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PETER WICKHAM: The Utility of Faith II


Peter Wickham, [email protected]

PETER WICKHAM: The Utility of Faith II

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THE PREVIOUS VERSION of this article was penned in response to the bombings in Belgium earlier this year and in reply one Christian apologist suggested that my attack on Christianity was motivated by the fact that I was “afraid” to attack Islam and demonstrated the extent to which Christianity was tolerant. That suggestion entirely missed my central argument which was less about intolerance and more about the extent to which religion surreptitiously imposes negative values which can and have been nurtured by extremists.

Last week’s events in Orlando have inspired me to write part-two which speaks directly to the Islamic perspective on homosexuality. 

Since I am less familiar, I have relied on guidance from Mr Suleiman Bulbulia who is a long-standing friend, Islamic scholar and a columnist in his own right.  Naturally my starting point was a reference to the sections of the Holy Koran which speak directly to the issue of homosexuality (7:80-81 and 26:165-166) which are strikingly similar to the biblical story of Sodom and Gomorrah and can be said to either condemn homosexuality or infer that it is abnormal.

Bulbulia referred me to the opinion of Islamic Scholar Mufti Ismail Menk who directly addressed the issue of the Orlando massacre and assured that this was not either mandated or sanctioned by Islam. Instead, he argued that Islam would identify the homosexual as part of the human family with whom the Muslim shares one link and as such should be loved, not killed. He, however, continued to argue that such a person should be encouraged to conform to what could be considered more “normal” behaviour in much the same way that a non-believer (like myself) should be encouraged to know and love God.

The matter of a punishment for those who engage in homosexual acts appears more straightforward in the Bible than the Koran, since the Bible alludes to the penalty of death for this abomination (along with that of wearing polyester). Bulbulia explains that all schools of thought and jurisprudence consider gay acts to be unlawful and empower the judge to determine the appropriate penalty which could be less or more severe than that of adultery. The legal demands of Islamic law are such that such acts in private are unlikely to lead to prosecution, but the laws are instead designed to ensure “the protection of the societal good according to the faith”. Summarily, therefore, Islam sees homosexuality as “abnormal behaviour” from which the broader society needs to be protected and while it does not condone the Orlando shootings, I am convinced that Islam helped to nurture the homophobia that inspired the shooter.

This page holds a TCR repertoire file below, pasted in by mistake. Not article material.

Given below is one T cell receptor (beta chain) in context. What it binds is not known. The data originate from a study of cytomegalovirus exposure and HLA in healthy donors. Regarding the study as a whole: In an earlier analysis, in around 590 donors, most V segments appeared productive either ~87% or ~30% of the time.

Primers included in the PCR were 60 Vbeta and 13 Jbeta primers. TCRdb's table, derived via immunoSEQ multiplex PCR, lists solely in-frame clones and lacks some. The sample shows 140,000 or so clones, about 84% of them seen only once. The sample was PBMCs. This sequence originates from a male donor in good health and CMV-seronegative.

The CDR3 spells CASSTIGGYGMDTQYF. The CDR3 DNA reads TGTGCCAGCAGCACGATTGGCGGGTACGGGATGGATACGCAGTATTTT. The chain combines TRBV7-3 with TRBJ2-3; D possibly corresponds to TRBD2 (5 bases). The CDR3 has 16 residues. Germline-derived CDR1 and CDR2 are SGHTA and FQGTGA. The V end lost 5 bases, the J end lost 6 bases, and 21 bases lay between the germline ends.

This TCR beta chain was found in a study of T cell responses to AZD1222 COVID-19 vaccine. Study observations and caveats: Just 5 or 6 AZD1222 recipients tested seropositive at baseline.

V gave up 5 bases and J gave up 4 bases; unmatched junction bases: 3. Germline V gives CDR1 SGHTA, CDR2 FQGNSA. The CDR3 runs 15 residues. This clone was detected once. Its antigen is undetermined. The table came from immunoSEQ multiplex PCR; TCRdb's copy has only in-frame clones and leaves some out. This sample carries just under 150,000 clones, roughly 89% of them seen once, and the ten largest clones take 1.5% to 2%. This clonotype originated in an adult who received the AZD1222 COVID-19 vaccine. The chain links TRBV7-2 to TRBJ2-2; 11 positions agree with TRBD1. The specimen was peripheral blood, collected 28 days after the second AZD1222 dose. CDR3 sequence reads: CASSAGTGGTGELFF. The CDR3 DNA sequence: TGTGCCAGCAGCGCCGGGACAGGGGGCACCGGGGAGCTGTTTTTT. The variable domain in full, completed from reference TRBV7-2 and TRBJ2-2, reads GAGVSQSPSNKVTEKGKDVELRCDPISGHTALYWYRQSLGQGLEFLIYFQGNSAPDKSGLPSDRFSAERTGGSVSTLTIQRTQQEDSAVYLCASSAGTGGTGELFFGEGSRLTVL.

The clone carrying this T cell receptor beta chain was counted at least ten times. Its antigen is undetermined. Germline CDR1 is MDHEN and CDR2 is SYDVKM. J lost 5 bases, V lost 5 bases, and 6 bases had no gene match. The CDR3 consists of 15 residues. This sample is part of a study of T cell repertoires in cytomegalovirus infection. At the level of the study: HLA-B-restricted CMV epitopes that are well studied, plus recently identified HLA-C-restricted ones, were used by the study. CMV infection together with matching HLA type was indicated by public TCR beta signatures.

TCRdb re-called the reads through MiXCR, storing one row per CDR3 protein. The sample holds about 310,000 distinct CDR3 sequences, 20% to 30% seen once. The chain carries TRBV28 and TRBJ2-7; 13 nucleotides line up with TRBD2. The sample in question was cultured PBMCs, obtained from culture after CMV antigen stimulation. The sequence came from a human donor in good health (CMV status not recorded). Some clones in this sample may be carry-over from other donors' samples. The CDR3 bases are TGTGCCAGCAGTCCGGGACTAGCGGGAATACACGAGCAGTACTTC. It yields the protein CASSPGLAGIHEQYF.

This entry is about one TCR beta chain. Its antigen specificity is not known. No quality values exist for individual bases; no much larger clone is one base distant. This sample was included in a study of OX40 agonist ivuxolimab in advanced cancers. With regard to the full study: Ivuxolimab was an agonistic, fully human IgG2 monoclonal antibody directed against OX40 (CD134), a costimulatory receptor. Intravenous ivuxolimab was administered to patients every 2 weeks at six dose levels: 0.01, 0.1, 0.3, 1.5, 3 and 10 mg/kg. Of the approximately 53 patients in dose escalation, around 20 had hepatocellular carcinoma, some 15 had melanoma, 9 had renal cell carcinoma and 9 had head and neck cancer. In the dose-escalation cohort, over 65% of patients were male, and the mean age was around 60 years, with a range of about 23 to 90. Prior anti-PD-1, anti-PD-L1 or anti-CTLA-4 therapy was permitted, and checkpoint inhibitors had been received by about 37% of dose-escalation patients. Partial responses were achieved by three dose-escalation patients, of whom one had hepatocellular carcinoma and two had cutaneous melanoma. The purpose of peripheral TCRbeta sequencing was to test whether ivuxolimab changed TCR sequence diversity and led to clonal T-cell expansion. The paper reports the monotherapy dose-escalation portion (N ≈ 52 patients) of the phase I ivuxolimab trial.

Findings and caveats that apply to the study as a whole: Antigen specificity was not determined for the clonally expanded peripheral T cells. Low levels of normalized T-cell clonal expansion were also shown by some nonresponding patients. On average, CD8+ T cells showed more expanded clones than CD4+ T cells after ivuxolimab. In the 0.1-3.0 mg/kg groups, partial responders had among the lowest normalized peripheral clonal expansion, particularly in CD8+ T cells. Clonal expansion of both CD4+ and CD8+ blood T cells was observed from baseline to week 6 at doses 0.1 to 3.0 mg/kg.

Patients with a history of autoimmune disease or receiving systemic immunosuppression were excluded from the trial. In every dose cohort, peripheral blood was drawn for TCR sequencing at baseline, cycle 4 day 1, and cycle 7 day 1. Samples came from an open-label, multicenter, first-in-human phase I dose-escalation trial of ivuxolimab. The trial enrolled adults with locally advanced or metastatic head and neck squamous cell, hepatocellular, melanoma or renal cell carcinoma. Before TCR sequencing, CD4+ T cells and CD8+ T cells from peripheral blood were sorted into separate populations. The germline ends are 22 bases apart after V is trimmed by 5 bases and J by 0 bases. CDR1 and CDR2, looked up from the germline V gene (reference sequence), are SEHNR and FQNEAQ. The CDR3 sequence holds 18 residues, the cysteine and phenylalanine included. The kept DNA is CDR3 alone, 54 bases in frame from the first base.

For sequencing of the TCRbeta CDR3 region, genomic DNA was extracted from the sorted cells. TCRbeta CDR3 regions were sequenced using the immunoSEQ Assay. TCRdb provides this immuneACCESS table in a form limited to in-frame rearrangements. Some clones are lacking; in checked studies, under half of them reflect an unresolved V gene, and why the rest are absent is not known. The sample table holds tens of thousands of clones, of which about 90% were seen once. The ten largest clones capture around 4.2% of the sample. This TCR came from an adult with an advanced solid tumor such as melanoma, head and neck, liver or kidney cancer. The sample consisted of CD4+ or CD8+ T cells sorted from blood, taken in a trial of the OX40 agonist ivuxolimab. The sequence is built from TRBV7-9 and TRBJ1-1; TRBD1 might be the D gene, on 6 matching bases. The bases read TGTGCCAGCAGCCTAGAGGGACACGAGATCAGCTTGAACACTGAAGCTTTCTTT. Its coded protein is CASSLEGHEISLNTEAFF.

The central core of Islamic teaching implies that the homosexual is abnormal, although being a child of God and this is contradictory to the simplest of minds. As such, the attempts by Islamic scholars to moderate the treatment of homosexuals are as futile as the Christian argument that you can love the sinner and hate the sin. Instead an appreciation that all are created by God and equal before “him” should of necessity demand the entitlement of all “his” children to equal love and treatment, and the suggestion that natural behaviour is “deviant” and should be discouraged in the interest of “societal good” implies that Islam either promotes double standards or hypocrisy.

In the case of Omar Mateen, he clearly had as perverse an interpretation of Islam as the lunatics who drove planes into the Twin Towers. It would, therefore, be wrong to hold Islam responsible for either. However, it is also clear that a comparison of the attack on the Twin Towers with the killing of 49 men in a gay club is inappropriate. Indeed, as the details of the Orlando attacks have become more clear, it is obvious that this incident has more to do with internalised homophobia than terrorism and ISIS.

Internalised homophobia is a condition where an individual takes several negative stereotypes associated with being homosexual and turns them inward on himself. The persons manifesting this condition need not himself be gay, but it has become apparent that Mateen was struggling with his own homosexual feelings and sought to rid himself of such by demonstrating to the world that he was not what he clearly was. Therefore, by killing 49 homosexuals he reaffirmed his hatred for gays which he equated with overt heterosexuality.

This is, of course, where Islam comes in since Mateen was from all indications not a conventional Muslim, but was clearly also exposed to Islamic values and properly understood the extent to which ISIS has a particular problem with homosexuals. His identification was therefore convenient and facilitated by the fact that at its root, Islam presents the homosexual as abnormal and whether we argue that an abnormal person should be encouraged to become normal or killed on account of their abnormality, the starting point is fundamentally the same and raises logical questions about the utility of Islam.

Peter W. Wickham is a political consultant and a director of Caribbean Development Research Services (CADRES). Email: [email protected]

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